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King Valdemar Atterdag
1320 - 1375                   King  1340 - 1375

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Danish Kings, from Gorm the Old to the present Queen Margrethe 2nd

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When Valdemar became king, he owned ¼ of North Jutland. 20 years later he had brought the whole kingdom, also Fuen and Skåne under his power.
The great result, he achieved 1340-1360 was first and foremost due to his extraordinary talents as statesman.
He was persevering and clever calculating, quick to take advantage of his enemies disagreements, ruthless in persecuting his goals by every means.
When the resistance was too strong, he could bend and wait until the lucky moment came.
But his success was also due to the fact, that there was a strong desire to peace and order.

Valdemar Atterdag (chalk painting
In Sct. Peters Church in Næstved).


The men of the church, who had suffered much during the period of disintegration, supported always Valdemar.
The Danish people longed for a governing, which could put boundaries against the foreigners and the squire’s illegal conduct.
Also among the squires there were many, who were tired of the state of unrest, in which they themselves were the guilty, and placed themselves at the kings side.

How Valdemar Atterdag got Jutland and Zealand into his power, is not quite stated.
The bishop of Roskilde gave him the important Copenhagen, which became the starting-point for the association of Zealand.
During the next few years all Zealandic castles were conquered from the Holstener, partly by paying, partly by fight.
Like the Zealanders the Jutlanders agreed to pay a tax “Sølverstød” for cashing in their part of the country.

Estonia was sold in 1346 to the Sword-knights, in which order the kings brother joined. From count Gert’s sons he cashed one half of Fuen. Valdemar even had time to pilgrimage to the holly land.
About 1350 the greatest part of the kingdom west of The Sound was into Valdemars hands.

A serious plague “the black death” devastated at that time The Nordic Contries.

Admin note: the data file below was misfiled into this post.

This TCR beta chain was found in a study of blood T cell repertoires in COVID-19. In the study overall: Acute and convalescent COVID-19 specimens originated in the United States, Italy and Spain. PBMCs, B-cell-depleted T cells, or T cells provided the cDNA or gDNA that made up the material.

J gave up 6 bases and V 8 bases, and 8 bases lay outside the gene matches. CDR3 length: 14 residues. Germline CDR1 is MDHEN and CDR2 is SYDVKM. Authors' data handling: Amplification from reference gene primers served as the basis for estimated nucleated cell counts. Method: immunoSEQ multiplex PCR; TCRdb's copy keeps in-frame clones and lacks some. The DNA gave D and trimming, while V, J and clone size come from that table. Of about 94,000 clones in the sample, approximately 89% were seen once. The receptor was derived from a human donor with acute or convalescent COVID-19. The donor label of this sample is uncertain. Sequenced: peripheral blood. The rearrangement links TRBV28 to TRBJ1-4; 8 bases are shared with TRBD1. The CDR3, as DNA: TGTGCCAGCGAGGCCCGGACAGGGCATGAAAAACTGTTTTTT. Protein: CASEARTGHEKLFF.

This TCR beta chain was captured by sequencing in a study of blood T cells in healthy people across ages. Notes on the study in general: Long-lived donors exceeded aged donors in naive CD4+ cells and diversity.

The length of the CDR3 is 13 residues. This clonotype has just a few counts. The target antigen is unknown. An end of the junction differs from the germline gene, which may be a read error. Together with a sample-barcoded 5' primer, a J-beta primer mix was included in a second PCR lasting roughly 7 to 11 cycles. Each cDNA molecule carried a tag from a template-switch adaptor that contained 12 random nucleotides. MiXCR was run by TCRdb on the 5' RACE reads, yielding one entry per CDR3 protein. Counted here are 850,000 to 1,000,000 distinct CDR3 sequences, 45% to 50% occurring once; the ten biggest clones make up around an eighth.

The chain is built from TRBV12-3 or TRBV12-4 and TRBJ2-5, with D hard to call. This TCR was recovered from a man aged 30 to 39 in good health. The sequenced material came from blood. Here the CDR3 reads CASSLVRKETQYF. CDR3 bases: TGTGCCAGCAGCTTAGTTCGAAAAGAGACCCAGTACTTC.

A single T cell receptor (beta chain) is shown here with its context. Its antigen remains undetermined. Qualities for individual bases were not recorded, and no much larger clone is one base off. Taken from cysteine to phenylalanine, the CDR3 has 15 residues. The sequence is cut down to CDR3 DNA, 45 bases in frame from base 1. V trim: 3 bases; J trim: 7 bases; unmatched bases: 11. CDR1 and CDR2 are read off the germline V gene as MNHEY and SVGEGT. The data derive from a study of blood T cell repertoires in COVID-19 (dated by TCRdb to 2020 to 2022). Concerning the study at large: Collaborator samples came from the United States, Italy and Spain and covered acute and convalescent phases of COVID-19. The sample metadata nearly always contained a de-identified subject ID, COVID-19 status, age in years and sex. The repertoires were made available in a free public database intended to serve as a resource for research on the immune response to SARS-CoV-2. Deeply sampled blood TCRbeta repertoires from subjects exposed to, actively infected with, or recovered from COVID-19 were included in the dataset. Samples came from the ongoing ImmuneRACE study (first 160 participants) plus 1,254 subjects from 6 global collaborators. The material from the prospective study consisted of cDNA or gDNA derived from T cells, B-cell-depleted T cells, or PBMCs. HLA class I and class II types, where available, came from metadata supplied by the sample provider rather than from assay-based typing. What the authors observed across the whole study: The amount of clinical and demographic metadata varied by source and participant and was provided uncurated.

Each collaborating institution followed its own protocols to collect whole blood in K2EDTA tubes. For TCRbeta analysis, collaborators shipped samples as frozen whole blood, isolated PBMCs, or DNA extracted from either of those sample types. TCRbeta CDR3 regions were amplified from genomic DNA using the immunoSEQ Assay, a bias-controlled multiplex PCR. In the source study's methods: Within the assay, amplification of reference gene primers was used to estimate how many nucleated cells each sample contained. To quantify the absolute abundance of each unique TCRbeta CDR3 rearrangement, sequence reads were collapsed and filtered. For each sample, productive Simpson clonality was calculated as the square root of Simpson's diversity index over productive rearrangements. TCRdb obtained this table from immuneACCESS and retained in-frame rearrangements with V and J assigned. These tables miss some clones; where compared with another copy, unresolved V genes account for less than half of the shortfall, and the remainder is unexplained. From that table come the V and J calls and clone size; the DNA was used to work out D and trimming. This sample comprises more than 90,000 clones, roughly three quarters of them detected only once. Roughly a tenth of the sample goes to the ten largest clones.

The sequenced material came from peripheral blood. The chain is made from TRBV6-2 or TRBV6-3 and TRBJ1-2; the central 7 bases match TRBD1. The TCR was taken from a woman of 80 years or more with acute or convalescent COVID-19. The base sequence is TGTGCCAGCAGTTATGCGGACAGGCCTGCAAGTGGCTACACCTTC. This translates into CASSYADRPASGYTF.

The following 10 years there were disputes between the king and the counts, with whom duke Valdemar and dissatisfied Jutlandec squires joined in.

King Valdemar, however, was throughout lucky. The Holstener were greatly defeated at Gamborg, south of Middelfart, and at last the Jutlanders seeked a settlement with the king at a meeting at Zealand.
On their way back the Jutlandic emissaries were killed by Middelfart, among them Niels Bugge from Hald, and the fight threatened to break out again. But when the king with oaths-men disclaimed responsibility in the murders, it came to usual compromise at Danehoffet (court) in Kalundborg 1360.

In all his time as king Valdemar had never lost Skåne of sight. But an opportunity to conquer it, had not shown.
Sweden’s king Magnus Smek, who was in constant conflict with his nobility, and who with wonder saw, how the Danish king understood to cow his squires, had looked for his advice and help. In a number of years meetings between the two kings were often hold, and as Magnus’s situation toward the nobilities always became worse, he totally shrow himself into Valdemar’s arms.
Magnus Smek’s son Håkon, was the king of Norway, became engaged to Valdemar’s daughter Margrete.
Under these circumstances the Swedish had to watch quitly, when Valdemer together with an army crossed The Sound and shortly afterwards conquered the Skånske lands.
 
 
 

Valdemar Atterdag seizes Visby. Old lithography from Hjortsvang Museum

 

But when Valdemar 1361 attacked and seized Visby and all Gulland, and Magnus did nothing to revenge this, but on the contrary tied himself even closer to the Danish king by letting the marriage between Håkon and Margrete complete, his opponents got the superior force.
The squires called in his sisters son Albrecht of Mecklenburg (1363), and acclaimed him as king. From now on Sweden belonged to Valdemar’s enemies, while Håkon of Norway kept the union with Denmark.

When duke Henrik died in 1375, the king prepared to incorporate South Jutland, but king Valdemar died himself in 1375 at Gurre Castle. At first buried in Borgkirken in Vordingborg, later transferred to Sorø Klosterkirke.

Valdemar Atterdag was son of Christoffer 2nd and queen Eufemia.
In 1340 married to Helvig, daughter of duke Erik 2nd Valdemarsen of Slesvig and Adelheid of Holsten, and sister to Valdemar 3rd.

Valdemar Atterdag and queen Helvig had the children:
Christoffer, 1344-63, duke of Lolland.
Margrete, 1345-50.
Ingeborg, 1347-70, married to Heinrich of Mecklenburg.
Catharine, 1349 died when a baby
Valdemar, 1350 died when a baby
Margrete, 1353-1412, later Margrete 1st.

 


 

                                                          

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